Interviews / Poets

Interview with Janice Lee: “I’m interested in all the ways stories are told and received.”

Janice Lee is a Korean American writer, spiritual scholar, and shamanic healer. She has authored eight books encompassing fiction, creative nonfiction, and poetry, including titles like KEROTAKIS, Daughter, Damnation, Reconsolidation, The Sky Isn’t Blue, Imagine a Death, Separation Anxiety, and a collaborative novel A roundtable, unanimous dreamers chime in.

Her work often delves into themes like interspecies communication, inherited trauma, and the Korean concept of han. Lee also teaches workshops on inherited trauma and healing, integrating various spiritual practices. She is based in Portland, OR, serving as the Operational Creative Director at Corporeal Writing and an Associate Professor of Creative Writing at Portland State University.

Hi Janice, your work covers a wide range of topics, from interspecies communication to the Korean concept of han. How do these ideas intersect in your writing, and what draws you to explore them?

I’m interested in all the ways stories are told and received, not just through oral or written language, and those stories then hold infinite stories, and those stories are constantly under revision. One myth I’m currently working with is the Korean myth of Princess Bari.

From one vantage point, it holds the origin story of the female Korean shaman (mudang), but from others, it is about abandonment, grief, and trauma passed down matriarchal lineages. This is connected to the concept of han, which is also connected to the ways in which we operate always in multiple realms, between life and death, and what others can see that we ourselves aren’t always attuned to.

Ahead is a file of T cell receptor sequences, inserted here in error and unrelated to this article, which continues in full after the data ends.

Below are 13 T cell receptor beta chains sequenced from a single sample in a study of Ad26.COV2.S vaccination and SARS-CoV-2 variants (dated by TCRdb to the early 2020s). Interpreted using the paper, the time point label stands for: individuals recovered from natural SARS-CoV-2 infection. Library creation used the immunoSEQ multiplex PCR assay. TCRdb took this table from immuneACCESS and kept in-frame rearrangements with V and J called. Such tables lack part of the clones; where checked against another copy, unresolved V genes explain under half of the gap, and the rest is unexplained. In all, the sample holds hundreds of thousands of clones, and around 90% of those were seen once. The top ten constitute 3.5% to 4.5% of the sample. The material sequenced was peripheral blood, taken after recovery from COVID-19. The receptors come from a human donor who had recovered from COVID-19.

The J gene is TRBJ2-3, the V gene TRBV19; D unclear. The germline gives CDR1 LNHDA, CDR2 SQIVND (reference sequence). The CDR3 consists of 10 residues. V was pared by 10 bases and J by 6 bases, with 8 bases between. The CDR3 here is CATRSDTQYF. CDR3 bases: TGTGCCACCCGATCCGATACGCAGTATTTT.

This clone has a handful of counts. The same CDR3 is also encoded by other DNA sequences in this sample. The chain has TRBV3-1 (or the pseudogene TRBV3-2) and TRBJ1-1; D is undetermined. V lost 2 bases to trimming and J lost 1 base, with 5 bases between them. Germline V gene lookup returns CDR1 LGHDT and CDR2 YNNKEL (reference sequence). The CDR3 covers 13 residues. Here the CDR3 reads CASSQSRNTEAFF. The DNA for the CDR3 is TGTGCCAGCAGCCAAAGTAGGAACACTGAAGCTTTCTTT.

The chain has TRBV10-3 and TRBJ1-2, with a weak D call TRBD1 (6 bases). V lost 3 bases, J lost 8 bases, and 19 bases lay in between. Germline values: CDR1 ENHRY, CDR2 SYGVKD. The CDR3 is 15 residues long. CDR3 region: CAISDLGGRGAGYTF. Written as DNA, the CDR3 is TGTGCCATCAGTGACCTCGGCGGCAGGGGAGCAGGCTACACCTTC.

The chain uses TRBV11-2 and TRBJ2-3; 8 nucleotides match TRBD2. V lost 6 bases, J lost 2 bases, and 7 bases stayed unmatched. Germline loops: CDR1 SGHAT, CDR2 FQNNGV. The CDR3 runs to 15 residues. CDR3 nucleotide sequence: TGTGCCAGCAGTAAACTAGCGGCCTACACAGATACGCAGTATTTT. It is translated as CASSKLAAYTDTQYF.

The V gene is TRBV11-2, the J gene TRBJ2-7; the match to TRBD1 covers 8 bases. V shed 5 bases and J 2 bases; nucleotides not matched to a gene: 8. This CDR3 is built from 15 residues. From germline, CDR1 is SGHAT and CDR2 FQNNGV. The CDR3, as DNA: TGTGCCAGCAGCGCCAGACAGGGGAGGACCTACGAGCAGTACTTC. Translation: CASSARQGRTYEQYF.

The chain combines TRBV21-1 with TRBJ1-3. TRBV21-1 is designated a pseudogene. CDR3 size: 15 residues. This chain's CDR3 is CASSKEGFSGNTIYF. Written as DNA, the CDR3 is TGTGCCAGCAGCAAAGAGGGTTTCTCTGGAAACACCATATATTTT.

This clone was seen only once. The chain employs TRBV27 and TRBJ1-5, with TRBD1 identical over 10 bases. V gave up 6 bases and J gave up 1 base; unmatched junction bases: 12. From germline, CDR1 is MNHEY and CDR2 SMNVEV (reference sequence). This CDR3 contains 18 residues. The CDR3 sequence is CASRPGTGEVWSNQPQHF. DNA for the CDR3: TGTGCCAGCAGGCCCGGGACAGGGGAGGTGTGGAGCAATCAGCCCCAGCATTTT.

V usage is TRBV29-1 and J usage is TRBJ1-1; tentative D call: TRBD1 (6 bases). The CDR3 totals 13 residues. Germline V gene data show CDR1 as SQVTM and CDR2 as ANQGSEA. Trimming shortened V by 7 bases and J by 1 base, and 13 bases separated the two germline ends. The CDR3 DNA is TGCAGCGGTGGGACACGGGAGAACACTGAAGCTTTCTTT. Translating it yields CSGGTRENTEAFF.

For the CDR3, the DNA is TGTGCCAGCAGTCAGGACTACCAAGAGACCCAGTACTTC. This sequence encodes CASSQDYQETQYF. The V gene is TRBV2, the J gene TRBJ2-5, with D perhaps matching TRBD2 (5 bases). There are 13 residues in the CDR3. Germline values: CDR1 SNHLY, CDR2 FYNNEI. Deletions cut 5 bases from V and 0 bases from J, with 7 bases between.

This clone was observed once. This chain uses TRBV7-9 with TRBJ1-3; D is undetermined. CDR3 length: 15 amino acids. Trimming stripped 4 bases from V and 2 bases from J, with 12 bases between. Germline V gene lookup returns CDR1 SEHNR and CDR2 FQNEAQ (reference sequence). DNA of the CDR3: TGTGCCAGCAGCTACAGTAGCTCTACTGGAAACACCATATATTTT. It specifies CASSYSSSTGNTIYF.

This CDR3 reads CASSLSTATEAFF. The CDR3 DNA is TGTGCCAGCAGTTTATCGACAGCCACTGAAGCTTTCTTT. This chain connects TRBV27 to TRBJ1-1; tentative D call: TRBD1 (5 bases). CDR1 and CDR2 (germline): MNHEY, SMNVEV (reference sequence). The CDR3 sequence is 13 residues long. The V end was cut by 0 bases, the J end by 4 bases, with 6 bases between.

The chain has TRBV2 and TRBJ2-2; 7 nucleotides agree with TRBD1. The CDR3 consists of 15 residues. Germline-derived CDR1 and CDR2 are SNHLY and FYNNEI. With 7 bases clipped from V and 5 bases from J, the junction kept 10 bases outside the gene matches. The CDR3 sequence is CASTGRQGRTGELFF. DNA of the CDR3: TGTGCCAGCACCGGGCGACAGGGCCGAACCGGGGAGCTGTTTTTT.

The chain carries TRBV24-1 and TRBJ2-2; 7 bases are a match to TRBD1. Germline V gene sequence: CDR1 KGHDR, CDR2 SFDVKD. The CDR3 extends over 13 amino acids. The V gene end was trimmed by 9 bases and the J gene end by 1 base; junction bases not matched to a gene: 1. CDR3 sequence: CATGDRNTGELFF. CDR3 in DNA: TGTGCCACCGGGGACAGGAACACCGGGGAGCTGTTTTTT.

Separation Anxiety has been described as a complex and entangled text that explores inherited trauma, interspecies communication, and the dream world, among other themes. What inspired you to write this collection, and what was the writing process like?

It was partially a way for me to recover from the writing of my previous novel Imagine a Death, and the intensity of sitting inside that project for so long. It also came out of a short period of time that was compacted with grief and the anticipation of grief (one of my dogs had just passed, and my other one was dying, plus the death of my mother is present and there is also present an unconscious prophecy of my father’s impending death). So writing these poems helped me find the clarity of grief and process inarticulable moments of learning. I was also able to just find more space in and around language.

The collection weaves wisdom from your shamanic practice and the interstices of language, and also explores the difficult moments anticipating the deaths of beloved animal companions. How did your personal experiences shape this work, and what did you hope to convey to readers?

Partially I want to convey the clarity and wisdom that grief can come, that is, sometimes one has to go deeper into the darkness rather than to flee from it. This book too is an extended death ritual.

Your writing has been praised for its lingual sensitivity and courage to defy and engage uncertainty. Can you speak to your approach to language and how it informs your writing?

I’m interested in decolonizing narrative and language in storytelling, especially in writing about cultural and inherited trauma. There are so many structures that become defaults or conventions, but habit doesn’t make truth. I’ve written about my relationship to sentences in particular here.